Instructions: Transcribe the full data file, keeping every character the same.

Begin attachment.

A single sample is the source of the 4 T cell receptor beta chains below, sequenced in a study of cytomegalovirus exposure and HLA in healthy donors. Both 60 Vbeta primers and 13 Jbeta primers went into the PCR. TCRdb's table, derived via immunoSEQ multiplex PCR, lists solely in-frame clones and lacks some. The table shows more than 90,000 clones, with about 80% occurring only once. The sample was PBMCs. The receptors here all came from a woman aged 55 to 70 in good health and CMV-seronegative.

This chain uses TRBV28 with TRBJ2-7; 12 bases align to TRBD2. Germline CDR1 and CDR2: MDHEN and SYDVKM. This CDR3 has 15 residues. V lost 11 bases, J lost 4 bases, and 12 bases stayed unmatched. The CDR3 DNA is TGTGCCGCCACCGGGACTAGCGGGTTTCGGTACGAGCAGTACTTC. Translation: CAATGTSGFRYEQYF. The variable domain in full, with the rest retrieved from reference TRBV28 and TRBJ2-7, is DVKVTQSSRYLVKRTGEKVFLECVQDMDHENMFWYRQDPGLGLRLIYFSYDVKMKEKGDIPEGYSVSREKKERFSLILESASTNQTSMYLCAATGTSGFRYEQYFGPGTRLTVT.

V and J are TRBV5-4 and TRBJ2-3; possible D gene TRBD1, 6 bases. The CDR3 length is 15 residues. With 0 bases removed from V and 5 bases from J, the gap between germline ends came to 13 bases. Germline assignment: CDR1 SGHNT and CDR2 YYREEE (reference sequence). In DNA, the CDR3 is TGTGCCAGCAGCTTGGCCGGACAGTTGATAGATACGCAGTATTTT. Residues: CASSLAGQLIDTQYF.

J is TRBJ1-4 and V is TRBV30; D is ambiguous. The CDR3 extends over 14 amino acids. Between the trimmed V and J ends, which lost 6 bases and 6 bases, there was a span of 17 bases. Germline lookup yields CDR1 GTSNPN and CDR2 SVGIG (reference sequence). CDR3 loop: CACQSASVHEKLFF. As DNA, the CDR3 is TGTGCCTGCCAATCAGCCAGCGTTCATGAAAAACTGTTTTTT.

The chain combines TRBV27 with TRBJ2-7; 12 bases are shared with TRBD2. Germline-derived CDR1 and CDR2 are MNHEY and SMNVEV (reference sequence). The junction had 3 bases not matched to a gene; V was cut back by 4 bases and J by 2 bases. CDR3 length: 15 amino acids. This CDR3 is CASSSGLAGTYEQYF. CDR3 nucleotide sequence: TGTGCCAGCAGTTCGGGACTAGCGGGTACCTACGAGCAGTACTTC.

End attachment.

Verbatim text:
A single sample is the source of the 4 T cell receptor beta chains below, sequenced in a study of cytomegalovirus exposure and HLA in healthy donors. Both 60 Vbeta primers and 13 Jbeta primers went into the PCR. TCRdb's table, derived via immunoSEQ multiplex PCR, lists solely in-frame clones and lacks some. The table shows more than 90,000 clones, with about 80% occurring only once. The sample was PBMCs. The receptors here all came from a woman aged 55 to 70 in good health and CMV-seronegative.

This chain uses TRBV28 with TRBJ2-7; 12 bases align to TRBD2. Germline CDR1 and CDR2: MDHEN and SYDVKM. This CDR3 has 15 residues. V lost 11 bases, J lost 4 bases, and 12 bases stayed unmatched. The CDR3 DNA is TGTGCCGCCACCGGGACTAGCGGGTTTCGGTACGAGCAGTACTTC. Translation: CAATGTSGFRYEQYF. The variable domain in full, with the rest retrieved from reference TRBV28 and TRBJ2-7, is DVKVTQSSRYLVKRTGEKVFLECVQDMDHENMFWYRQDPGLGLRLIYFSYDVKMKEKGDIPEGYSVSREKKERFSLILESASTNQTSMYLCAATGTSGFRYEQYFGPGTRLTVT.

V and J are TRBV5-4 and TRBJ2-3; possible D gene TRBD1, 6 bases. The CDR3 length is 15 residues. With 0 bases removed from V and 5 bases from J, the gap between germline ends came to 13 bases. Germline assignment: CDR1 SGHNT and CDR2 YYREEE (reference sequence). In DNA, the CDR3 is TGTGCCAGCAGCTTGGCCGGACAGTTGATAGATACGCAGTATTTT. Residues: CASSLAGQLIDTQYF.

J is TRBJ1-4 and V is TRBV30; D is ambiguous. The CDR3 extends over 14 amino acids. Between the trimmed V and J ends, which lost 6 bases and 6 bases, there was a span of 17 bases. Germline lookup yields CDR1 GTSNPN and CDR2 SVGIG (reference sequence). CDR3 loop: CACQSASVHEKLFF. As DNA, the CDR3 is TGTGCCTGCCAATCAGCCAGCGTTCATGAAAAACTGTTTTTT.

The chain combines TRBV27 with TRBJ2-7; 12 bases are shared with TRBD2. Germline-derived CDR1 and CDR2 are MNHEY and SMNVEV (reference sequence). The junction had 3 bases not matched to a gene; V was cut back by 4 bases and J by 2 bases. CDR3 length: 15 amino acids. This CDR3 is CASSSGLAGTYEQYF. CDR3 nucleotide sequence: TGTGCCAGCAGTTCGGGACTAGCGGGTACCTACGAGCAGTACTTC.